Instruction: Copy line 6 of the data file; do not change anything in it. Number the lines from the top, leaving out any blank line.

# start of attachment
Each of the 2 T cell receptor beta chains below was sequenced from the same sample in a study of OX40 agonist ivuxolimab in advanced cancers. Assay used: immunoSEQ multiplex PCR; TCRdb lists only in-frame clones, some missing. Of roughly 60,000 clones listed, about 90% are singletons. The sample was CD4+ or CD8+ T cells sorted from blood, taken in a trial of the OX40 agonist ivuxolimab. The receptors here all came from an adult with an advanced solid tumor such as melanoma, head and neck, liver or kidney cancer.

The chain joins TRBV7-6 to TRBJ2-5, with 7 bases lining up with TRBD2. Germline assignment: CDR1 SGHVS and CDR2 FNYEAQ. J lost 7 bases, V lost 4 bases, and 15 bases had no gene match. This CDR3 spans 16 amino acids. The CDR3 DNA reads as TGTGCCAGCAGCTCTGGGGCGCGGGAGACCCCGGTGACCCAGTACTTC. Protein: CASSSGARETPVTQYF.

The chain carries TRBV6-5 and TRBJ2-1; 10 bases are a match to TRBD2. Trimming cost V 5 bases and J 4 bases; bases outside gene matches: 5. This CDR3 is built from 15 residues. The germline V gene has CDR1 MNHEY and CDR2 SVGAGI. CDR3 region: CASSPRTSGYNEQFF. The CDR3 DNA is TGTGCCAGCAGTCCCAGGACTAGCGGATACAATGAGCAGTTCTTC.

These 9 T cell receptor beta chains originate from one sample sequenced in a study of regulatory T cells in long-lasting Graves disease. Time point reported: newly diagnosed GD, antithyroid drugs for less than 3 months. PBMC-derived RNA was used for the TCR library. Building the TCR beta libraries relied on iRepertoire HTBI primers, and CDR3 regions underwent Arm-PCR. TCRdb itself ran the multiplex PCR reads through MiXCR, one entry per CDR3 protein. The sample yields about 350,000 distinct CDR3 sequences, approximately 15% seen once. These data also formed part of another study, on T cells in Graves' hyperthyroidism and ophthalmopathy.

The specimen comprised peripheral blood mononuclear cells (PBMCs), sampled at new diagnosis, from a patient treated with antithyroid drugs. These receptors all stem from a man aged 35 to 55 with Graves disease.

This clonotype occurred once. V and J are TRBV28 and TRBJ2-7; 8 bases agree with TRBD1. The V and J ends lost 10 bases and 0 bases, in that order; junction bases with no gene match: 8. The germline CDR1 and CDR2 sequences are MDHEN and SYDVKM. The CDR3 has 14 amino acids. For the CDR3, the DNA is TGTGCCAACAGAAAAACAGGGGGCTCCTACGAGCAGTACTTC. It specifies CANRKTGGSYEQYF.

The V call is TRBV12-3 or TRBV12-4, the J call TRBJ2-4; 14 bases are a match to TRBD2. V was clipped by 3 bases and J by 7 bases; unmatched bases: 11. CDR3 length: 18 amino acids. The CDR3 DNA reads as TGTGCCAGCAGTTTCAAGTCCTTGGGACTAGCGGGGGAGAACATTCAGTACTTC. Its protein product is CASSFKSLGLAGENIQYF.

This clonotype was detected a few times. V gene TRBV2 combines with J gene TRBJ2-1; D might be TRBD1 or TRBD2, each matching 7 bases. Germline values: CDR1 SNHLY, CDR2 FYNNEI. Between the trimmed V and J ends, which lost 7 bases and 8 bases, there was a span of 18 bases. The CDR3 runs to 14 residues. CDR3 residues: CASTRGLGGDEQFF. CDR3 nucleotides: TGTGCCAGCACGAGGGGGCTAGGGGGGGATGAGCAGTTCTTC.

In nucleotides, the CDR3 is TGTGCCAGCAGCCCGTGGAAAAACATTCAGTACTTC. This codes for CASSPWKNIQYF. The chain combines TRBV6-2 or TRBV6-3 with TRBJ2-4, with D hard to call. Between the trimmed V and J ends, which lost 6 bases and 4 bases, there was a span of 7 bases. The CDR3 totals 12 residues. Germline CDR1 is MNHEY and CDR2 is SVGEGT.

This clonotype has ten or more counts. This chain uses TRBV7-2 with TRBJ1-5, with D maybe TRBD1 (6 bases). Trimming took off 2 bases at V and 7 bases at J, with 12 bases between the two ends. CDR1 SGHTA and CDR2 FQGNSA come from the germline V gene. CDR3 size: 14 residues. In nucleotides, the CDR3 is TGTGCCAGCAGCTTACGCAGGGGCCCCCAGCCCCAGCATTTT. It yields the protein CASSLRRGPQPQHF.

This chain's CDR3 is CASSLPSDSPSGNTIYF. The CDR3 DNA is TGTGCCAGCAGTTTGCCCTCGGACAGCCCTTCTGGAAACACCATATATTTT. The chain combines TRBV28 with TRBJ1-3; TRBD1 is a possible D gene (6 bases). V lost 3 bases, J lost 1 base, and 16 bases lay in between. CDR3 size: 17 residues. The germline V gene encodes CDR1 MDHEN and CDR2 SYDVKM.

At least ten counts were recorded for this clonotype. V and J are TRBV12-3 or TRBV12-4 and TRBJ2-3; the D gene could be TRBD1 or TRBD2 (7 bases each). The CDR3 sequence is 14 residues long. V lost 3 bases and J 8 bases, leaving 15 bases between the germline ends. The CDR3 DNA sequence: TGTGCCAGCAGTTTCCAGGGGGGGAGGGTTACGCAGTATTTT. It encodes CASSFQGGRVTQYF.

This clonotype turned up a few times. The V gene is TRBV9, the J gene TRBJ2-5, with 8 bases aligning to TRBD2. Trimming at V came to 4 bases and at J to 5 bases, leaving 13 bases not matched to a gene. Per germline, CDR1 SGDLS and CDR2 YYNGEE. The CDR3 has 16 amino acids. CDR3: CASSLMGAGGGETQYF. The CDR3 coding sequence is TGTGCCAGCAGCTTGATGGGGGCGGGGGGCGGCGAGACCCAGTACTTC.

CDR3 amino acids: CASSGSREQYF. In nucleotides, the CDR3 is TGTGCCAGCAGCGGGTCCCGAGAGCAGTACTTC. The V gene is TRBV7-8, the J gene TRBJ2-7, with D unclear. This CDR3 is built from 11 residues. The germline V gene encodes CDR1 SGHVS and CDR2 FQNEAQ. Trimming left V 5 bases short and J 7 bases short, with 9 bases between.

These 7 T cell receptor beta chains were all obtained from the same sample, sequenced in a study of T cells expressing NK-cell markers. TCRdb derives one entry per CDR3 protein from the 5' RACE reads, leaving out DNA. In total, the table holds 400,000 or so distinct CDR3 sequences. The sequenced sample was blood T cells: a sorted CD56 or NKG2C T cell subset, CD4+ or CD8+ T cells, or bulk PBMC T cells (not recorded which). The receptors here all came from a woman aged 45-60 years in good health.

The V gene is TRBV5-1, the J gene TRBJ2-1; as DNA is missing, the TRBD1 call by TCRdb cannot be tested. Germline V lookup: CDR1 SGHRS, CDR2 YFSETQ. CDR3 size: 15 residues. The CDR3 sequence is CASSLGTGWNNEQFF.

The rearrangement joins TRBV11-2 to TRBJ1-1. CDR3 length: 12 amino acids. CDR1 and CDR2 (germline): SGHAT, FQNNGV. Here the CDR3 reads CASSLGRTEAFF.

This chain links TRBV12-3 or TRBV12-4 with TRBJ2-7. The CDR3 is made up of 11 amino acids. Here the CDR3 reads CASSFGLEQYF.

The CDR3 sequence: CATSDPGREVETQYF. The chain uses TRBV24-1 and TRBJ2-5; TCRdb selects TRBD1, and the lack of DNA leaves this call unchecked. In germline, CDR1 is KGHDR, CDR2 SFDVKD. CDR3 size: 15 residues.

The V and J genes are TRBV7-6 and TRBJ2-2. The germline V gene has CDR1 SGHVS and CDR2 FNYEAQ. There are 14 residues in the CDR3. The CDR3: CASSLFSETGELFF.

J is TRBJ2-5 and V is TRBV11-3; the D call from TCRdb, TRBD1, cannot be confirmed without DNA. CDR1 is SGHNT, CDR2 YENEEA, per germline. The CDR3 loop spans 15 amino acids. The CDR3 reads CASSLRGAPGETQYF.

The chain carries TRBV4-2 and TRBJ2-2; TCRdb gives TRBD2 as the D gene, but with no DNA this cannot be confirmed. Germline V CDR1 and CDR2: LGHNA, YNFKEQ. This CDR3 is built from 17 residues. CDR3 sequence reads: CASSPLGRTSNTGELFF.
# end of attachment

This clonotype occurred once. V and J are TRBV28 and TRBJ2-7; 8 bases agree with TRBD1. The V and J ends lost 10 bases and 0 bases, in that order; junction bases with no gene match: 8. The germline CDR1 and CDR2 sequences are MDHEN and SYDVKM. The CDR3 has 14 amino acids. For the CDR3, the DNA is TGTGCCAACAGAAAAACAGGGGGCTCCTACGAGCAGTACTTC. It specifies CANRKTGGSYEQYF.